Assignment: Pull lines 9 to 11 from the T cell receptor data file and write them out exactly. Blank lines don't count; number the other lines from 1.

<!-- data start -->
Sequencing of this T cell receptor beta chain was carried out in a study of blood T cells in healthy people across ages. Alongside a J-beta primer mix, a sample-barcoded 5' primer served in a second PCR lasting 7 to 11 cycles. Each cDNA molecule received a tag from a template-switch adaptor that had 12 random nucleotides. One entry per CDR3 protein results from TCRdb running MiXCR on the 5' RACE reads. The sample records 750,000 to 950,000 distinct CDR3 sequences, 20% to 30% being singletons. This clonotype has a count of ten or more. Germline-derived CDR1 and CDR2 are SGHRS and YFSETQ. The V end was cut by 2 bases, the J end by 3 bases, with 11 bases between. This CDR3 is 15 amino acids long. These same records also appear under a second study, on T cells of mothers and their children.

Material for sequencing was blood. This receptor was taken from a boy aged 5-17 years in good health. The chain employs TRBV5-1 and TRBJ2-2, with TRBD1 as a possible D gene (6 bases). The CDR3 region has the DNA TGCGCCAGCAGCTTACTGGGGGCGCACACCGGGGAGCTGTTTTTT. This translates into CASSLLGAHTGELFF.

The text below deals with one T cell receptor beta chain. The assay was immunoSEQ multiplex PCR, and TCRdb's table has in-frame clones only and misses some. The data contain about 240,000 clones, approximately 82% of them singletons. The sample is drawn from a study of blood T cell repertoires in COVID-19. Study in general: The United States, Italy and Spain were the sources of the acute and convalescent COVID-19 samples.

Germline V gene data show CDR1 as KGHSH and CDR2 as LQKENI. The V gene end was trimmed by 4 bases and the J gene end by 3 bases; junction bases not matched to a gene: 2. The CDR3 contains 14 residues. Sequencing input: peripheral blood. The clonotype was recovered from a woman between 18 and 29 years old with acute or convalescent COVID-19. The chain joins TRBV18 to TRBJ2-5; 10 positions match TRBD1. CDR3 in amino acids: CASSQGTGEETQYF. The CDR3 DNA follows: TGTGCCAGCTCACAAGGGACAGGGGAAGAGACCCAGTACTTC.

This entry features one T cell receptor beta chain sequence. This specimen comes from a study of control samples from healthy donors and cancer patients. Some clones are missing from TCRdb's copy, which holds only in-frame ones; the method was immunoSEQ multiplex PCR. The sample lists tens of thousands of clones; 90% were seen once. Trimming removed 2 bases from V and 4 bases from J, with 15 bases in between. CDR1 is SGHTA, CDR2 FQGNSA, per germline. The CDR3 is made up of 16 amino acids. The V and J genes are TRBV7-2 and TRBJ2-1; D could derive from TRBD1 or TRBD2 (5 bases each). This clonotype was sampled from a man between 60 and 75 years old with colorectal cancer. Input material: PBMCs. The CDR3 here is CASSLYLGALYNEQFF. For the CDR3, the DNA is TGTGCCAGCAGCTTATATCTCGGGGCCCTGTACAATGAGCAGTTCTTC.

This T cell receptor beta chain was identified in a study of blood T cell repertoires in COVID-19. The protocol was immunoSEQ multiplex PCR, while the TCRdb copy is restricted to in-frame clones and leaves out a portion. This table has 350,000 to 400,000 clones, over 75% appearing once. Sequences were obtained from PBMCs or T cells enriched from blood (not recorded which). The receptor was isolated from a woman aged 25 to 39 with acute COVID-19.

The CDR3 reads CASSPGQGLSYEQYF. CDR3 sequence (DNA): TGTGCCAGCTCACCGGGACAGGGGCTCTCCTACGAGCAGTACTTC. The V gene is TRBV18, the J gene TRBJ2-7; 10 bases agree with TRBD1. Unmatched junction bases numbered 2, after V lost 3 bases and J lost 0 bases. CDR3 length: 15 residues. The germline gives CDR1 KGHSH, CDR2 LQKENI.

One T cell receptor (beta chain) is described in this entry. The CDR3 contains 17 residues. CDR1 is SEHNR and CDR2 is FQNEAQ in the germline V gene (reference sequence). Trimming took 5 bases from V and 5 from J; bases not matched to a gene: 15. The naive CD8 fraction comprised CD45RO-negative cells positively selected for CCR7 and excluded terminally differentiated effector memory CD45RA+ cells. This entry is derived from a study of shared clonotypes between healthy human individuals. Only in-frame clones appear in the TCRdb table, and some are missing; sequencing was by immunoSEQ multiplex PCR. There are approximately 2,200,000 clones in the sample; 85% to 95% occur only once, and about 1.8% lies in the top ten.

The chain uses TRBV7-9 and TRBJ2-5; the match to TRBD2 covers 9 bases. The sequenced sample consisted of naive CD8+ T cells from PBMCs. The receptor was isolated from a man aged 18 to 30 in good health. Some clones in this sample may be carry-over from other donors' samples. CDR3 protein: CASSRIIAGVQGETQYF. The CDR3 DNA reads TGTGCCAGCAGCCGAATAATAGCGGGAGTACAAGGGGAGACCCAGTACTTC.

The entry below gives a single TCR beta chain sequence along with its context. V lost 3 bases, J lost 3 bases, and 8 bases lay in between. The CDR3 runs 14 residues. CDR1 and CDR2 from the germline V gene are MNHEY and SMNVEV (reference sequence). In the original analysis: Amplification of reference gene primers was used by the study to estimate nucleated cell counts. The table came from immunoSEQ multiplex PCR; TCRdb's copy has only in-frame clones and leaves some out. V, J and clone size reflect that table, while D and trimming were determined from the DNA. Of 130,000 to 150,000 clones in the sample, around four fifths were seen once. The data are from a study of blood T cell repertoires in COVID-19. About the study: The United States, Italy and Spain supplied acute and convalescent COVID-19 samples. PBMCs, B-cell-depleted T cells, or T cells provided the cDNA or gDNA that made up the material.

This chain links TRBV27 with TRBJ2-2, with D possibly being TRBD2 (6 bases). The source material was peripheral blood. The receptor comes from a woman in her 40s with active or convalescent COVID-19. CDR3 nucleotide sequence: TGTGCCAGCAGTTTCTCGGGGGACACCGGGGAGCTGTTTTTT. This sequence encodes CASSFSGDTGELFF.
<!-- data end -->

The chain uses TRBV7-9 and TRBJ2-5; the match to TRBD2 covers 9 bases. The sequenced sample consisted of naive CD8+ T cells from PBMCs. The receptor was isolated from a man aged 18 to 30 in good health. Some clones in this sample may be carry-over from other donors' samples. CDR3 protein: CASSRIIAGVQGETQYF. The CDR3 DNA reads TGTGCCAGCAGCCGAATAATAGCGGGAGTACAAGGGGAGACCCAGTACTTC.

The entry below gives a single TCR beta chain sequence along with its context. V lost 3 bases, J lost 3 bases, and 8 bases lay in between. The CDR3 runs 14 residues. CDR1 and CDR2 from the germline V gene are MNHEY and SMNVEV (reference sequence). In the original analysis: Amplification of reference gene primers was used by the study to estimate nucleated cell counts. The table came from immunoSEQ multiplex PCR; TCRdb's copy has only in-frame clones and leaves some out. V, J and clone size reflect that table, while D and trimming were determined from the DNA. Of 130,000 to 150,000 clones in the sample, around four fifths were seen once. The data are from a study of blood T cell repertoires in COVID-19. About the study: The United States, Italy and Spain supplied acute and convalescent COVID-19 samples. PBMCs, B-cell-depleted T cells, or T cells provided the cDNA or gDNA that made up the material.

This chain links TRBV27 with TRBJ2-2, with D possibly being TRBD2 (6 bases). The source material was peripheral blood. The receptor comes from a woman in her 40s with active or convalescent COVID-19. CDR3 nucleotide sequence: TGTGCCAGCAGTTTCTCGGGGGACACCGGGGAGCTGTTTTTT. This sequence encodes CASSFSGDTGELFF.